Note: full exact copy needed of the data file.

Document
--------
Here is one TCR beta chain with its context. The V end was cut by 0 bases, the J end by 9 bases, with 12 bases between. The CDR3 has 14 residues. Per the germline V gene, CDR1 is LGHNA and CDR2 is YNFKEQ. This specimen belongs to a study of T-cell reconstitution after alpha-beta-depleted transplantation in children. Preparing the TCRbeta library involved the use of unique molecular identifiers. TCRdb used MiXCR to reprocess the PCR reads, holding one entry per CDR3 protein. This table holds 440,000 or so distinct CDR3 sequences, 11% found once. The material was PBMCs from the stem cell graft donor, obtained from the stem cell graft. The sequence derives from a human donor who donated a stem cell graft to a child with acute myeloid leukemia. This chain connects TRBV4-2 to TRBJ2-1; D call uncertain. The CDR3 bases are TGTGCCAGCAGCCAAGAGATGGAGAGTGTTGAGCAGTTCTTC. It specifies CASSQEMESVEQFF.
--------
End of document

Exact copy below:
Here is one TCR beta chain with its context. The V end was cut by 0 bases, the J end by 9 bases, with 12 bases between. The CDR3 has 14 residues. Per the germline V gene, CDR1 is LGHNA and CDR2 is YNFKEQ. This specimen belongs to a study of T-cell reconstitution after alpha-beta-depleted transplantation in children. Preparing the TCRbeta library involved the use of unique molecular identifiers. TCRdb used MiXCR to reprocess the PCR reads, holding one entry per CDR3 protein. This table holds 440,000 or so distinct CDR3 sequences, 11% found once. The material was PBMCs from the stem cell graft donor, obtained from the stem cell graft. The sequence derives from a human donor who donated a stem cell graft to a child with acute myeloid leukemia. This chain connects TRBV4-2 to TRBJ2-1; D call uncertain. The CDR3 bases are TGTGCCAGCAGCCAAGAGATGGAGAGTGTTGAGCAGTTCTTC. It specifies CASSQEMESVEQFF.